What would you do to make financial services a more diverse sector to work in?
Joanne: I think we can lead by example. And we need to remember that diversity isn’t just about getting more women into jobs in the sector. It’s about attracting people from a really diverse range of backgrounds, gender, ethnic backgrounds, class and so on. That’s why the graduate recruitment programme we’ll soon be launching is so important. We’ve got a real opportunity to bring people into the Company from different backgrounds and see them rise through the organisation. Part of that is also about recognising we need to be flexible in terms of our employment practices and we’re determined to ensure that’s something LGPS Central Limited does well.
Eithne: In relation to gender diversity, there’s a lot of good work already being done in financial services firms, with mentoring schemes, flexible working at a senior level and return to work schemes to support women who have taken breaks for family reasons. There is also good work being done on the cultural aspects. However, diversity is much broader than gender. For example, when I look round meetings in financial services companies, I’m always struck by the under representation of BAME groups. I’m also concerned about discrimination against LGBT colleagues, or those of minority religions or older ages. Disability is another huge issue for financial service. I’m a member of an insurance company board where one of my fellow directors has a physical disability, but this is very unusual in our sector. In order to make things more diverse we need to look seriously at how every minority group is supported in the workplace and look at mentoring and support schemes to try to develop all sorts of people. This will enable firms to benefit from the different skills, experience and talent these individuals can bring, and to enable individuals to realise their full potential.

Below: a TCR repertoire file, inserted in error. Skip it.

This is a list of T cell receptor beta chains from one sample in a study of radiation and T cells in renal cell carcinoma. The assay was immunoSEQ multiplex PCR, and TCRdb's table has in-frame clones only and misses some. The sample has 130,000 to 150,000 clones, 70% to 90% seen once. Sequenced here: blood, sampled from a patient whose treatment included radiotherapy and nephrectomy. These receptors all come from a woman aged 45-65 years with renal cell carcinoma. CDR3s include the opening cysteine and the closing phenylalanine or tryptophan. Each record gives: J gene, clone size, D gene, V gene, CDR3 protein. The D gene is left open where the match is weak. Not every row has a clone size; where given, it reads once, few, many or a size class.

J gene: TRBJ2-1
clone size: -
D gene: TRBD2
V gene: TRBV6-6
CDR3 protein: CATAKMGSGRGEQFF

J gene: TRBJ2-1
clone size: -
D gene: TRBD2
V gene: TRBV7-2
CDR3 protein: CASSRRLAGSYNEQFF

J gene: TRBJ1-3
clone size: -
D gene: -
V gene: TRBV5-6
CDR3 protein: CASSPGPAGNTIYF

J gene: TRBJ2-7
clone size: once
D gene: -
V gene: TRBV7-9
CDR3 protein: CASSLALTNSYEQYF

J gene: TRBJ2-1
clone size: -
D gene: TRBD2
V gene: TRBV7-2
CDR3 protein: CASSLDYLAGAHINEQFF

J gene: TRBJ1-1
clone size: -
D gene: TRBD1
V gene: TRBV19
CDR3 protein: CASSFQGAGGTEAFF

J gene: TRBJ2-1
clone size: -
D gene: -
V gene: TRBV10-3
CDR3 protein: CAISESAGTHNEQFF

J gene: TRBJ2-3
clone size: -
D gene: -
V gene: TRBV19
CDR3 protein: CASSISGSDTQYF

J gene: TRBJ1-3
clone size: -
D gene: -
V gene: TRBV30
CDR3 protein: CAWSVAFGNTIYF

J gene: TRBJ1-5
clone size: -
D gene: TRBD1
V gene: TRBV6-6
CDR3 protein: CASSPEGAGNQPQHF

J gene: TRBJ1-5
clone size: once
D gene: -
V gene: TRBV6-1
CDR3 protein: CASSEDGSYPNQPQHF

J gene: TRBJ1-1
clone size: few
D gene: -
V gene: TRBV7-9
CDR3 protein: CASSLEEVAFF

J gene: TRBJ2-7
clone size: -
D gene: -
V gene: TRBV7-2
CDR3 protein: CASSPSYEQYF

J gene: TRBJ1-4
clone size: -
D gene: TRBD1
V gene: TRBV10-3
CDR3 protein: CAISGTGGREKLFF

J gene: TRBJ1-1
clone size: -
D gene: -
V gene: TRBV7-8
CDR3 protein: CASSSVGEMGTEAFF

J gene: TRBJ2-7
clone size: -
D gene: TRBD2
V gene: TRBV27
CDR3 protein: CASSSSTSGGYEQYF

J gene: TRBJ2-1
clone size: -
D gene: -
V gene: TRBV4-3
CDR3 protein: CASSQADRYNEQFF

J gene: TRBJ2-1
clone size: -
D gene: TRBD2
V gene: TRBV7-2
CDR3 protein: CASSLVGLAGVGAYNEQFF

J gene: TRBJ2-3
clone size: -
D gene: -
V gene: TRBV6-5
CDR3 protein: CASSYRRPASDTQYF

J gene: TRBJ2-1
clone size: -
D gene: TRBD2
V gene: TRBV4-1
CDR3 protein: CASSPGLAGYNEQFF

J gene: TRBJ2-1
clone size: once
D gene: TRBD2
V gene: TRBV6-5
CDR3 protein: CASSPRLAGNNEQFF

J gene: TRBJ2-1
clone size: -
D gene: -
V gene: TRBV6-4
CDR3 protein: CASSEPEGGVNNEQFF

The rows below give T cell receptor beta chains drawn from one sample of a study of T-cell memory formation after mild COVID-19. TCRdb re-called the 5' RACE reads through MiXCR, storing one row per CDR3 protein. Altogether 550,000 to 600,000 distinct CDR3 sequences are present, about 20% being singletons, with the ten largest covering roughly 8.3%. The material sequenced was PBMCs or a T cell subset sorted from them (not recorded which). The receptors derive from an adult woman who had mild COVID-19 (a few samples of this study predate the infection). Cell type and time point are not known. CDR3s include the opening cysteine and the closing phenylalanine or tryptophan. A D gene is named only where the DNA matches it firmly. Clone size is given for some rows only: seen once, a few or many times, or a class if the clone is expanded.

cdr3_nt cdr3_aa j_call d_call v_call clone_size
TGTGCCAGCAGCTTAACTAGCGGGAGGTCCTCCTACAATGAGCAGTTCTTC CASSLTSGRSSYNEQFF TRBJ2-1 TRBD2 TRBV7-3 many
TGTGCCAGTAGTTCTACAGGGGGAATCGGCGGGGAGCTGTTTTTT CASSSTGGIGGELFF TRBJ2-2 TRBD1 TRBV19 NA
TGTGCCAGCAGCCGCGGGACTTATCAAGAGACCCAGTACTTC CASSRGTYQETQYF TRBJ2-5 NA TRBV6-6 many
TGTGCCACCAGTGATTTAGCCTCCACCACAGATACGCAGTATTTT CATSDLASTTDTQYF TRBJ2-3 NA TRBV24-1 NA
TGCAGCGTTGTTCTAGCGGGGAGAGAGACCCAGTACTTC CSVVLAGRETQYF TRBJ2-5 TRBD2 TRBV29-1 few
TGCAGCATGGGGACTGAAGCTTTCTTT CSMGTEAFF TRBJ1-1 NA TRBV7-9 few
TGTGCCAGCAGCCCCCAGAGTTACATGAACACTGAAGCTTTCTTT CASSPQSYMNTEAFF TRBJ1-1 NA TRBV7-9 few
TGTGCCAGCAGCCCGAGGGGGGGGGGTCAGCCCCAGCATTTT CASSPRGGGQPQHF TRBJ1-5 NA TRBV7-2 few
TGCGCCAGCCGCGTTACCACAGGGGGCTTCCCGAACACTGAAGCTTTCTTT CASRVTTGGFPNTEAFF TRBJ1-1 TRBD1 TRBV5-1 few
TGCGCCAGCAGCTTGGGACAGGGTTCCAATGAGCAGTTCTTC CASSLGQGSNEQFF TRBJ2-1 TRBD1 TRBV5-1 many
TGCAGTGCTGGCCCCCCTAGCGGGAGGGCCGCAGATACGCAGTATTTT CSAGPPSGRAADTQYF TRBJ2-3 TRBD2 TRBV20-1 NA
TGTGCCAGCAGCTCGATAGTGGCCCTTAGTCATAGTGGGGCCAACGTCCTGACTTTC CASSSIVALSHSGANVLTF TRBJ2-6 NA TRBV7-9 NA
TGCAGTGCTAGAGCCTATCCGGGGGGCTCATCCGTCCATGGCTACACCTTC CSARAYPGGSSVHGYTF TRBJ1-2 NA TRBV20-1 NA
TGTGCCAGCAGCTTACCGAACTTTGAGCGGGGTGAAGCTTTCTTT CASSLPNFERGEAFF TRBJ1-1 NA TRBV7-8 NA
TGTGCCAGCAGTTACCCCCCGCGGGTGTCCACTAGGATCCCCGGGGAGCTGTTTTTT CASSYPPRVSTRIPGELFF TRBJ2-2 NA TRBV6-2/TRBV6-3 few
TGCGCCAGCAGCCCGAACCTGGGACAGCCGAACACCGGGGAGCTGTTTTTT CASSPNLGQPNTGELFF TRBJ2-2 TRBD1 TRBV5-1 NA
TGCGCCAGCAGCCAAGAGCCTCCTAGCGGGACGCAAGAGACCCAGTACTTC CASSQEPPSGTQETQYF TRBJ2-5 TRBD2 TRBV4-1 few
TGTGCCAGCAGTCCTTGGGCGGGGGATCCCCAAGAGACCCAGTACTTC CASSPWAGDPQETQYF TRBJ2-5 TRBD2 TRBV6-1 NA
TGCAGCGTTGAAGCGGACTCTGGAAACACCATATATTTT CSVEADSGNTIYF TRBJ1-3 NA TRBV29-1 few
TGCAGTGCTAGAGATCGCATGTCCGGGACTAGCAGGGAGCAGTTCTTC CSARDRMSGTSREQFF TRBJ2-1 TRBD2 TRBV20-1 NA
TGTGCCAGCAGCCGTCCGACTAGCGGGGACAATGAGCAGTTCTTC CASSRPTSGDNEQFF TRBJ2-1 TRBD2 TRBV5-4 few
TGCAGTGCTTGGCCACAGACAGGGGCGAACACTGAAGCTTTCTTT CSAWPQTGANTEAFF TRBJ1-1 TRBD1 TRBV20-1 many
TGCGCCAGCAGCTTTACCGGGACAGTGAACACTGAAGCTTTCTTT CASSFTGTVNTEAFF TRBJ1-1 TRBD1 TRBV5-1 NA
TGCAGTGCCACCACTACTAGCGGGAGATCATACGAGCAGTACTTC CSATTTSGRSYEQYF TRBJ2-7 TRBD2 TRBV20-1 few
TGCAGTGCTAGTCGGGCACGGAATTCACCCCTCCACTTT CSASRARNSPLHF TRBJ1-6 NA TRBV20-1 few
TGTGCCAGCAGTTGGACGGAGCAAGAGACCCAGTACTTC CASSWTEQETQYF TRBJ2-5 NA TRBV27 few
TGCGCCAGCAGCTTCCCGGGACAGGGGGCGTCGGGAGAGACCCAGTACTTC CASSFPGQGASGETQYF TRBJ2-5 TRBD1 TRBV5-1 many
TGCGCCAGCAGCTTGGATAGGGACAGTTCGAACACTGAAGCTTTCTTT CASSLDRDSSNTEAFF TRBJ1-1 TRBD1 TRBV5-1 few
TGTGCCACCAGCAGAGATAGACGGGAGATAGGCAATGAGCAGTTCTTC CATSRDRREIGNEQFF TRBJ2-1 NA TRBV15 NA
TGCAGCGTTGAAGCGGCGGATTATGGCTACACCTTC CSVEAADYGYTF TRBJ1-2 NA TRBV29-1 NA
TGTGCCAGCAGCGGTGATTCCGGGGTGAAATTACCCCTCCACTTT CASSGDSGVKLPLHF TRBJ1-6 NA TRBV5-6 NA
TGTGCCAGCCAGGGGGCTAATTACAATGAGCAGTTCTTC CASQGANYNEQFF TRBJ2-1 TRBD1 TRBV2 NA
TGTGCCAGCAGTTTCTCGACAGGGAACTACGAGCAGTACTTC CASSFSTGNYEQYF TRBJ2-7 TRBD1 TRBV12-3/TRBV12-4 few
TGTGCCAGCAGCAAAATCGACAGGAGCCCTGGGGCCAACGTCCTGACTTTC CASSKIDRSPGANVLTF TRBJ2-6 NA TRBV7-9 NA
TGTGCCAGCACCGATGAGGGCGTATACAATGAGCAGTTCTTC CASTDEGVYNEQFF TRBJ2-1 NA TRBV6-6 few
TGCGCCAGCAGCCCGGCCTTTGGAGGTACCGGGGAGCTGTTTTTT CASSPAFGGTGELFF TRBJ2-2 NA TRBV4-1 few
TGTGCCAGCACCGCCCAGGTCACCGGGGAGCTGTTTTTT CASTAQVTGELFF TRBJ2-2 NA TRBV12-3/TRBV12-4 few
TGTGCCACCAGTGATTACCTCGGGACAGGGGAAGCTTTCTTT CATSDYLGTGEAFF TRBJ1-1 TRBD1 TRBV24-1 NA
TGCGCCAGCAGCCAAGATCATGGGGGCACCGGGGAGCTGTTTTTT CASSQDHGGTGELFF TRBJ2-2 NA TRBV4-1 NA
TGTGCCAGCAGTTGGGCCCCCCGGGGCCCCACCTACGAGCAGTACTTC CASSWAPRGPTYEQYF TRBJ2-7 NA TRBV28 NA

Have you come across any barriers at work because you’re a woman?
Joanne: I’ve been pretty lucky. I started work as a journalist and then worked in the trade union movement for 13 years, which was very much focused on equal opportunities for all. That’s not to say I didn’t encounter some choice comments along the way, or sexist views (or ageist views – I was a lot younger then!). But I had the support around me to ensure I could rise above that.
Eithne: I have been very fortunate in my career in that as far as I am aware, I have never been held back due to my gender. In fact, the desire to promote gender diversity awareness may well have presented me with opportunities which I might not otherwise have been considered for.
What’s your advice to women starting their career in financial services who would like to progress?